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Homeopathy is a tradition of diagnosis and cure created in the late 1700s by a German doctor named Samuel Hahnemann. He recorded the principals of this system in The Organon of the Healing Art, a text that is still widely used by homeopaths today.
The principle concept of homeopathy is that "like treats like" in the sense that a subtle stimulation of the body's innate healing response by a highly diluted agent will help one to heal more effectively. Homeopathic remedies are made from substances that would cause the symptoms a patient is experiencing, but are diluted many hundreds or thousands of times to achieve the opposite effect -- healing and resolution of those symptoms.
When homeopathy was conceived, mainstream medicine in the late 1700s employed such measures as bloodletting and purging, the use of laxatives and enemas, and the administration of complex mixtures, such as theriac, which was made from 64 substances including opium, myrrh, and viper's flesh. Such measures often worsened symptoms and sometimes proved fatal. While the virtues of these treatments had been extolled for centuries, Samuel Hahnemann rejected such methods and unadvisable. Instead, he promoted the use of single drugs at lower doses and extolled an immaterial, vitalistic view of how living organisms function. He believed that diseases have spiritual, as well as physical causes. Hahnemann also advocated various lifestyle improvements to his patients, including exercise, diet, and cleanliness.
Homeopathy is much more commonly used in India, Western Europe and Canada than in the United States. In India, up to 15 percent of the population uses homeopathy as a regular part of their traditional medicine. Partly because homeopathy originated in Germany, its use has always been more common in Europe than in the United States. However, the US had many more schools that taught homeopathy and doctors practicing the system in the late 1800s and early 1900s than it does now.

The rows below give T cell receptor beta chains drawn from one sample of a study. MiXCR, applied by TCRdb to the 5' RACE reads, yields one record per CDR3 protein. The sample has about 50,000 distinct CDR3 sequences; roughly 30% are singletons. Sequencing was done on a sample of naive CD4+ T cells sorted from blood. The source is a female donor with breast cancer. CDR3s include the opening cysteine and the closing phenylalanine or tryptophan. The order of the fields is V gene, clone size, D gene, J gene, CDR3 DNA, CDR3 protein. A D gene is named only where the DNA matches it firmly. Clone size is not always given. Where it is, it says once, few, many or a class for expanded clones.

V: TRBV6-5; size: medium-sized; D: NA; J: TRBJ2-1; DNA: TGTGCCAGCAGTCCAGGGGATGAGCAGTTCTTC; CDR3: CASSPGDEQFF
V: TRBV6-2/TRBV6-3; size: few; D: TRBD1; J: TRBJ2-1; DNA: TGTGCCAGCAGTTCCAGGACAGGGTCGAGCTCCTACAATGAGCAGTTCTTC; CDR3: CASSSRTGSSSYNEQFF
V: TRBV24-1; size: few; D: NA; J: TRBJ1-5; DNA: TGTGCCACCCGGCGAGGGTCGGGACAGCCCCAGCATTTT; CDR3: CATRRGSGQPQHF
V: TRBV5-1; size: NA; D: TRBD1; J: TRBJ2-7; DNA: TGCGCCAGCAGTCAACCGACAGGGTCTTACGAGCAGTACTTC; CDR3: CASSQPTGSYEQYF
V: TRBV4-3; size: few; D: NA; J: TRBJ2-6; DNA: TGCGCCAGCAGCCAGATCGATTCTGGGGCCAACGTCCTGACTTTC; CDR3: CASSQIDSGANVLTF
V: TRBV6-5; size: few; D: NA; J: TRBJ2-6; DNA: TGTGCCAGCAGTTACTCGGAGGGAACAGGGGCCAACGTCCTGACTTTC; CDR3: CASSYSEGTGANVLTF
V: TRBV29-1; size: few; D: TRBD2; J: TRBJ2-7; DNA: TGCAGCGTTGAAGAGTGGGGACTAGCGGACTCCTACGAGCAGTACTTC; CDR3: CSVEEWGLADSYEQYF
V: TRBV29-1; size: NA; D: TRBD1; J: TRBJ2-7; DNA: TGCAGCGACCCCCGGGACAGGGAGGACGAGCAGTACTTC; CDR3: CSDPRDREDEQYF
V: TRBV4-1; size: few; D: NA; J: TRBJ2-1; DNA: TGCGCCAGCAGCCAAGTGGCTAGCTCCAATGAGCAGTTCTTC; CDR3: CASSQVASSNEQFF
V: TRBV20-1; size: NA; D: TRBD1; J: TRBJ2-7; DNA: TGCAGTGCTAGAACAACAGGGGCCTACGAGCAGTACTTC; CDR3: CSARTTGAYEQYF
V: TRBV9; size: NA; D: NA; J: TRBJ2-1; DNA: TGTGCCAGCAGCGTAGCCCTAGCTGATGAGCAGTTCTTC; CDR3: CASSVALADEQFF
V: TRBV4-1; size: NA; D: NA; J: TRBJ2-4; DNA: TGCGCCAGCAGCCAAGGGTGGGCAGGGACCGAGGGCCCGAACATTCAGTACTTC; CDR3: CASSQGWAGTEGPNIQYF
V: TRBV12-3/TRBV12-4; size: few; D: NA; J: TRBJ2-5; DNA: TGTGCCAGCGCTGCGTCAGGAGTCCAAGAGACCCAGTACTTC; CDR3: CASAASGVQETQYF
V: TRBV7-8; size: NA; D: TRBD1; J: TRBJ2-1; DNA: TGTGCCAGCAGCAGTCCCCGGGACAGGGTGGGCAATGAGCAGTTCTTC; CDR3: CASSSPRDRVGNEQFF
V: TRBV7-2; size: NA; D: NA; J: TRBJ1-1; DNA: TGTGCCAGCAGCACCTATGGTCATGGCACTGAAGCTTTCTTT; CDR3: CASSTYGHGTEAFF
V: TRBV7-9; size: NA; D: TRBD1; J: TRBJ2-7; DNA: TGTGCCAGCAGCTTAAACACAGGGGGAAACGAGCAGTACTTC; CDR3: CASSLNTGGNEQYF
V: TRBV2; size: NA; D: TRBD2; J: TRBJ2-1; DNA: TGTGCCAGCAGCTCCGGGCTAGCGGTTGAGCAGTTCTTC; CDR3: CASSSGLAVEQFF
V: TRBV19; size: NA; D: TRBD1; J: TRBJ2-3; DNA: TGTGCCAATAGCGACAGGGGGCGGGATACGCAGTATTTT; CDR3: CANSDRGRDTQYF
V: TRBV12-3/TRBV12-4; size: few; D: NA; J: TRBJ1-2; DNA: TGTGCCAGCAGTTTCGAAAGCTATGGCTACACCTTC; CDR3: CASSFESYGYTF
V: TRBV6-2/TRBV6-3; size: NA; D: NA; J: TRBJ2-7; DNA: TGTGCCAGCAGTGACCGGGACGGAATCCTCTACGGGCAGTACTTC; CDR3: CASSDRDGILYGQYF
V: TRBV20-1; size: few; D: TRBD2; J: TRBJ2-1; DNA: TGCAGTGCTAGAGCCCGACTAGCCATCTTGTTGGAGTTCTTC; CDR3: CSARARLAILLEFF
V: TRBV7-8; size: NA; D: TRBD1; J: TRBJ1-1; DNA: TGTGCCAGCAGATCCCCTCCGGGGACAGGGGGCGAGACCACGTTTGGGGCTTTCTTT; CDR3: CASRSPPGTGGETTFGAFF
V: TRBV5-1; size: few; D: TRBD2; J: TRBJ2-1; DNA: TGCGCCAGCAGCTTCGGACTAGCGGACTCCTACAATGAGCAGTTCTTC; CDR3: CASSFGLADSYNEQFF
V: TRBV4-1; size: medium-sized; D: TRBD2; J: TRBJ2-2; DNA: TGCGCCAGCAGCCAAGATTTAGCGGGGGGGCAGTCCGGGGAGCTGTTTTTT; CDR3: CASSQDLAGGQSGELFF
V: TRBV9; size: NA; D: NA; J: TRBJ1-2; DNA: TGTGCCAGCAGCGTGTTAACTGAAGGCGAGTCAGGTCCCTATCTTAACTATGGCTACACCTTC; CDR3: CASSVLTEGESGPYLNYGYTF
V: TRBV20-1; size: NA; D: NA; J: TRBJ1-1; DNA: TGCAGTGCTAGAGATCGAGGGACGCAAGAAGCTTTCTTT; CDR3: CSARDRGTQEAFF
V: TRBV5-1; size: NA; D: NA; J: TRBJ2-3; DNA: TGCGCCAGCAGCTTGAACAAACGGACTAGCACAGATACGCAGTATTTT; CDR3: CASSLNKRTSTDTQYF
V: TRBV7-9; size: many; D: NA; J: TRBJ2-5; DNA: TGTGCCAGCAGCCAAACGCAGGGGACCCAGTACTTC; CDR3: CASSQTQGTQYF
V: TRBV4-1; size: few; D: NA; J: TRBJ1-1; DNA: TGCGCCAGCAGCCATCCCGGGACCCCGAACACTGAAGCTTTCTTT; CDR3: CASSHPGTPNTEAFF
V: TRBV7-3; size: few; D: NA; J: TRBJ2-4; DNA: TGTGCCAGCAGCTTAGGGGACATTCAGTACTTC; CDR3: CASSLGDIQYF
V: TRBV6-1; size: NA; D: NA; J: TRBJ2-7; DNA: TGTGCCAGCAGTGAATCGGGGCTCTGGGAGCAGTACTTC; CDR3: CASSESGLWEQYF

Part of the reason homeopathy is less prevalent than it used to be has to do with the rise of pharmaceutical medicine and advances in chemical science. Modern research of homeopathic principles and the efficacy of homeopathic remedies have generally been inconclusive and have caused enormous controversy in the medical community. The British medical journal The Lancet in 2005 published a front page meta-analysis comparing homeopathic clinical trials with those of conventional medical care, concluding that the effects of homeopathy are indistinguishable from placebos. Some have argued that the very nature of homeopathy -- its effect on an energetic level of healing, rather than strictly physical -- negates the attempts to understand it from a scientific perspective. Furthermore, because of the intensely individualized diagnosis and treatment process, proponents say that randomized and controlled clinical studies of homeopathic efficacy are fundamentally flawed.
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